May 20, 2019

By Diana Simpson

When Veronica Walker-Davis’ car was damaged in an accident, she took it to a Chicago body shop for repairs. As the days without her car stretched into weeks, she started to worry, becoming less and less comforted by assurances that the shop was “just waiting on parts.” Finally, the shop came clean—an employee had taken the car for a joyride and been pulled over. When police discovered he was driving on a suspended license, they impounded the car.

It got worse from there. Veronica discovered that the government would not return her family car unless she paid thousands of dollars in fines and fees—for someone else’s crime.

Welcome to Chicago’s impound racket. While outrageous, Veronica’s story is not unique. In 2017 alone, Chicago impounded more than 22,000 cars, including cars owned by people who committed no crime, and imposed more than $28 million in related fines and fees. That’s why Veronica and her husband, Jerome, joined IJ in a class action lawsuit challenging Chicago’s impound scheme—and its myriad violations of constitutional rights.

Chicago tows and impounds cars for dozens of offenses—including littering, playing audio that can be heard 75 feet away, and carrying spray paint. Each violation carries an administrative fine of up to $3,000, and the city charges a towing fee plus daily storage fees that compound quickly. As if that weren’t enough, the city holds impounded cars hostage, refusing to release them until the owners pay everything.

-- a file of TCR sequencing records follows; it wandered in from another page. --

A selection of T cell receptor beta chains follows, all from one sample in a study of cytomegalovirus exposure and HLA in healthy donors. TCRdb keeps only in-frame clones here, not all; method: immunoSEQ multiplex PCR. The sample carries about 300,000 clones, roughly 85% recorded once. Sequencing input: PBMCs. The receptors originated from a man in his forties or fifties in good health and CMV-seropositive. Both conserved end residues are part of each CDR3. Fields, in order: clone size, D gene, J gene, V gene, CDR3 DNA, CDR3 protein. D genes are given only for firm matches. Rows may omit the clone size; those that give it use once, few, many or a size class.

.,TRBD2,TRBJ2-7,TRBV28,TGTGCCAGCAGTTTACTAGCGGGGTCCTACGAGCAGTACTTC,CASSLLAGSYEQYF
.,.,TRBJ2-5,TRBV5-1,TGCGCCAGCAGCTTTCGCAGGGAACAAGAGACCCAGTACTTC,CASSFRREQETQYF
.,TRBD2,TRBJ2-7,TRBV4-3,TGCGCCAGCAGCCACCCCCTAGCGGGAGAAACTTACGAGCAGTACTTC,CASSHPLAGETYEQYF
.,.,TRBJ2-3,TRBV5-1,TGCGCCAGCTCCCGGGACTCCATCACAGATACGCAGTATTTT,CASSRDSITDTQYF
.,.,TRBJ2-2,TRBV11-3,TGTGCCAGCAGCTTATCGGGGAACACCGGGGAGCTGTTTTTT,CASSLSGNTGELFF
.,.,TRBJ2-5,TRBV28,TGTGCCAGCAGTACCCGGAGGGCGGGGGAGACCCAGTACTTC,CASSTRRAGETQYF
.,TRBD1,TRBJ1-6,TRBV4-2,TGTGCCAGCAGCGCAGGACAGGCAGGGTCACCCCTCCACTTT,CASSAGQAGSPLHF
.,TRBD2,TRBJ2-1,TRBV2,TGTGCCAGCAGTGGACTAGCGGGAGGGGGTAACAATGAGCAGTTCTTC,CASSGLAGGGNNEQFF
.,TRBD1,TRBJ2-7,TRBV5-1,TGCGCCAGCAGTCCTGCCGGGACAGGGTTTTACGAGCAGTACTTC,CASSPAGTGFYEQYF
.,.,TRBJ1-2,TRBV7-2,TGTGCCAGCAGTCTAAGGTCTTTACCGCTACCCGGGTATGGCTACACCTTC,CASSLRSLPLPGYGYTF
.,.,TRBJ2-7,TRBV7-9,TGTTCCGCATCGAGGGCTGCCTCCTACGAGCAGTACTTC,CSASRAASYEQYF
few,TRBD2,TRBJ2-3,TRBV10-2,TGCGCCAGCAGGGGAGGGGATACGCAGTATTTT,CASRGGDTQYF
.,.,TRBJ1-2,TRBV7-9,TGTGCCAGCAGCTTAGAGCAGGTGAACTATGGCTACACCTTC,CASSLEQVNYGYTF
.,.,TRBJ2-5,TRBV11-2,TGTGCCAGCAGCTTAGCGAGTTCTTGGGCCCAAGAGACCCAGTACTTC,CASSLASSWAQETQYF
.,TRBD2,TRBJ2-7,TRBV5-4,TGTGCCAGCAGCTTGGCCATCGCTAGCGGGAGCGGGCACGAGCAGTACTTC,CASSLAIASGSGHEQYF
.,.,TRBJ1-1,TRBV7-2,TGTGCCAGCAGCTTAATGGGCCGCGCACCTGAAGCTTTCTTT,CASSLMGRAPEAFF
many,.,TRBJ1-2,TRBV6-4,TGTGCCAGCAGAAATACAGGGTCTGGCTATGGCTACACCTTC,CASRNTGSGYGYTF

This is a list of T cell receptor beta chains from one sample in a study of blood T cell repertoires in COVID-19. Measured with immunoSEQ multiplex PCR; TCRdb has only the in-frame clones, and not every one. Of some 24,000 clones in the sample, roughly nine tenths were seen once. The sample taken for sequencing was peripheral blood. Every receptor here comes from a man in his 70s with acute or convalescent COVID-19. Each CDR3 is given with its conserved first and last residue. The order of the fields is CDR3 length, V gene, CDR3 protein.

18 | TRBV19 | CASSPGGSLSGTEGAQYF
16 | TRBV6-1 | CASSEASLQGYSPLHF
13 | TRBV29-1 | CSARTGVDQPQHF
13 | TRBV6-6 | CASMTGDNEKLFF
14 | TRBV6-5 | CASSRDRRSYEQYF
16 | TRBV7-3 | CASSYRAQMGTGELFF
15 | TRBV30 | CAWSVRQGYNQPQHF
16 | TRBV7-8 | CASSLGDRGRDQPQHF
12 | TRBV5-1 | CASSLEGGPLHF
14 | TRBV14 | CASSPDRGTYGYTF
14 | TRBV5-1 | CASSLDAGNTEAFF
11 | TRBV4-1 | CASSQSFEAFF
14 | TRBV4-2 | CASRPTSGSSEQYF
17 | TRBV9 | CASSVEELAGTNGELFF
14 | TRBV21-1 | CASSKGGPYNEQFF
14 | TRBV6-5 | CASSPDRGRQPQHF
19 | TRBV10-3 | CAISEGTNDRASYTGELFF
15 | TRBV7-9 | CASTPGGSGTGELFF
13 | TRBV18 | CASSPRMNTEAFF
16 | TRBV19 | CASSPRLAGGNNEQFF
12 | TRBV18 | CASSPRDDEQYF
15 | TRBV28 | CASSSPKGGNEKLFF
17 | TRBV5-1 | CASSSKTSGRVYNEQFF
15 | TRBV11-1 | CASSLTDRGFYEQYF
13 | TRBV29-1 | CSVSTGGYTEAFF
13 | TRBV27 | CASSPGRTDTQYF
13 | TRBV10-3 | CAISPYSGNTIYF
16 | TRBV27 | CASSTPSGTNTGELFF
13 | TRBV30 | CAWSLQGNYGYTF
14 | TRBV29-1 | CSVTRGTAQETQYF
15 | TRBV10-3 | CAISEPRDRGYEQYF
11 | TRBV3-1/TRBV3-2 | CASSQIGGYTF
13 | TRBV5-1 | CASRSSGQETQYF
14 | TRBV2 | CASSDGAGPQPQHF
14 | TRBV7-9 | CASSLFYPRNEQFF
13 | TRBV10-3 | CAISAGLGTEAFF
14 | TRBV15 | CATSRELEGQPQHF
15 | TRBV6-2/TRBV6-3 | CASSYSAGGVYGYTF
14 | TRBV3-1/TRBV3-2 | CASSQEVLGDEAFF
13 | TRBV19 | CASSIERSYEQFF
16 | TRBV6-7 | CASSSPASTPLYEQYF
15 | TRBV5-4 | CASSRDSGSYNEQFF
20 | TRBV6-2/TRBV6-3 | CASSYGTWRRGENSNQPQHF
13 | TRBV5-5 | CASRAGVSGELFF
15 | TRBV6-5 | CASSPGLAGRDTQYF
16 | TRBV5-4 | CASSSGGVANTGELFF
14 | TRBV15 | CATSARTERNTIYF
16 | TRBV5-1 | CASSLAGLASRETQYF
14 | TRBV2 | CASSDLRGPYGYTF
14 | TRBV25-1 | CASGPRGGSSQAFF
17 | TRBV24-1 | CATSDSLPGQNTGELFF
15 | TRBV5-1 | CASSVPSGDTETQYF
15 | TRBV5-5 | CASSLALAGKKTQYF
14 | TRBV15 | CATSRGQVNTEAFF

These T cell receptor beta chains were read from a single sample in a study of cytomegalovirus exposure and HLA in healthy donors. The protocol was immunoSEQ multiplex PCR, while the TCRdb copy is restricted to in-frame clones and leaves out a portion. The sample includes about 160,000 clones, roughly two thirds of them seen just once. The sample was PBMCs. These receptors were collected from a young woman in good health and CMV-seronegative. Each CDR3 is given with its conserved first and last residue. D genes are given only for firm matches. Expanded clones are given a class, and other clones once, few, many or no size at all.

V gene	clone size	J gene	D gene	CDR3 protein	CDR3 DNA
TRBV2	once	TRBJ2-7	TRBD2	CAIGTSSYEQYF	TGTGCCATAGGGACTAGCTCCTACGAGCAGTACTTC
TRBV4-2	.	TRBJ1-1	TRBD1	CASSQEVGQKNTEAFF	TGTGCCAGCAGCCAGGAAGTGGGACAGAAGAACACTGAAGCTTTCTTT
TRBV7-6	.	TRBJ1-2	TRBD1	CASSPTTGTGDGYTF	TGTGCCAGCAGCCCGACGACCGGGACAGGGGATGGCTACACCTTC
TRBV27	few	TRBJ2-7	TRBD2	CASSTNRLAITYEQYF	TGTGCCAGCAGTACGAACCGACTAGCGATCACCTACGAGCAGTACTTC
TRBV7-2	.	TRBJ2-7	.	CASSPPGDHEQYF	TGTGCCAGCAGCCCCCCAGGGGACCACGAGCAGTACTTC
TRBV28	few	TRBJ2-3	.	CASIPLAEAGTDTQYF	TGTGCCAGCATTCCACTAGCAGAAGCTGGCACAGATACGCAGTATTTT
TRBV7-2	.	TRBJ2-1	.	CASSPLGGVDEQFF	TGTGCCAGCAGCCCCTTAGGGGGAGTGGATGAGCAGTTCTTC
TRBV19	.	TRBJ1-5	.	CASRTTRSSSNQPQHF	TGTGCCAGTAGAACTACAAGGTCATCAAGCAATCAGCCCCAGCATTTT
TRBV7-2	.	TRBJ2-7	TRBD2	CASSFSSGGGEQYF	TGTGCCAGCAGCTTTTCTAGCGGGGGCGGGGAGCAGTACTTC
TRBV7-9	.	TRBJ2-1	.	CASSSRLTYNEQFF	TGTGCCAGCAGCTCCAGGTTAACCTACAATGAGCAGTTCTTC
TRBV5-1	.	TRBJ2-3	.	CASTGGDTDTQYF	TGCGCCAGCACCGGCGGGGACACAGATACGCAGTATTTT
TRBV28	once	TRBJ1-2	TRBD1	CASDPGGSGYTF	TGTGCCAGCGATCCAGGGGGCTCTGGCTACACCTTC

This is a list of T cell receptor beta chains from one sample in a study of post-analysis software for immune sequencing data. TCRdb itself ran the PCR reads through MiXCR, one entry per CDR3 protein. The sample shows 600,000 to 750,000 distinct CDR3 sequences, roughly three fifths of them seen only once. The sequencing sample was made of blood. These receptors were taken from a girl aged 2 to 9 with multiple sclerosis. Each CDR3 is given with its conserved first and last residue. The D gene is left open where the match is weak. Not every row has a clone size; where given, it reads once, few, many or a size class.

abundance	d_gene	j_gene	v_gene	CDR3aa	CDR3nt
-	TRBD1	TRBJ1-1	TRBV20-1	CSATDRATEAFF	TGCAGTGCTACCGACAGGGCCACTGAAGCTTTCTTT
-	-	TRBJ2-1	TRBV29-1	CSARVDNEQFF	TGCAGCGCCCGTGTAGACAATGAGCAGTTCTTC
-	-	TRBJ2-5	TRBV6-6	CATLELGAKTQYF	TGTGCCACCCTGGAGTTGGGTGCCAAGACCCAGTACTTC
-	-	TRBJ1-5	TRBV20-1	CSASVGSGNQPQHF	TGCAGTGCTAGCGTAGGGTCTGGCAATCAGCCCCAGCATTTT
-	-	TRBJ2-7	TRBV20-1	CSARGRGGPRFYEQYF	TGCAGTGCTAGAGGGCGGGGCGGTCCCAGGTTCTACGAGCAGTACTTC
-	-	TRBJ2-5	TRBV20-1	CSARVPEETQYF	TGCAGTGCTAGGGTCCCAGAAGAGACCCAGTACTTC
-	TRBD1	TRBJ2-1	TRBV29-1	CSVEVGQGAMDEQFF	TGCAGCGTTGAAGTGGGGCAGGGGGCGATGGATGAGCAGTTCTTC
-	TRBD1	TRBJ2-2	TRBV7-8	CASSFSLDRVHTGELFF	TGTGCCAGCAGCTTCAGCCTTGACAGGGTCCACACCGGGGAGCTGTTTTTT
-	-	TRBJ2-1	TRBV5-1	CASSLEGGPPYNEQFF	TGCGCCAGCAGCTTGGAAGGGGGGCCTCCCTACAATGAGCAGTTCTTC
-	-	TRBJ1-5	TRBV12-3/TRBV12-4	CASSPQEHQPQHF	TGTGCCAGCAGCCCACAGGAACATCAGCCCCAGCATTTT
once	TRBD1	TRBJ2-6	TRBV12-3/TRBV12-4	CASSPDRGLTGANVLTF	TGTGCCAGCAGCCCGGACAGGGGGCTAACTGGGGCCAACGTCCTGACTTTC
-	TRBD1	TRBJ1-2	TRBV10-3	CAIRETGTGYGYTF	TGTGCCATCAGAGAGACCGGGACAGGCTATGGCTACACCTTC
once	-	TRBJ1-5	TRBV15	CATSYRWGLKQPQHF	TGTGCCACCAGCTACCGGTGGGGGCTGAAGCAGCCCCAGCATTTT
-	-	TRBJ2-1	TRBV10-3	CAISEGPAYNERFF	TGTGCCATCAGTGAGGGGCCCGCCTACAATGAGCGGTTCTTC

Once your car is impounded, getting it back requires navigating a bureaucratic quagmire. The city is supposed to send you notice after impounding your car, but that notice is slow to arrive, if it ever does. You then have to make your way downtown at least three times—once to request a hearing and twice more to attend hearings—without the use of your impounded car. And once you’re in “court,” you face off against the city’s attorney in an upside-down world where innocence is rarely a defense.

Nobody should be forced to pay for someone else’s crime. Thanks to IJ’s historic U.S. Supreme Court victory in Timbs v. Indiana earlier this year, it is clear that the Excessive Fines Clause of the Eighth Amendment applies to all levels of government, including the city of Chicago. Winning this case will allow IJ to build on this victory, establishing that any fine against an innocent owner is excessive.

Moreover, the government must have a good reason to take someone’s property and an equally good reason to keep it. Chicago’s only justification for keeping cars is to force their owners to pay up.

This slew of constitutional violations gives IJ the opportunity to bring multiple legal claims, each of which would establish groundbreaking new protections for private property rights or the right to due process. And by seeking class certification, IJ hopes to represent not only brave owners like Veronica and Jerome but also the thousands of others subjected to this scheme.

This challenge is complex, sweeping, and high stakes. It seeks systemic change in an area where abuse is rampant—just the kind of battle IJ is uniquely positioned to wage.

Diana Simpson is an IJ attorney.

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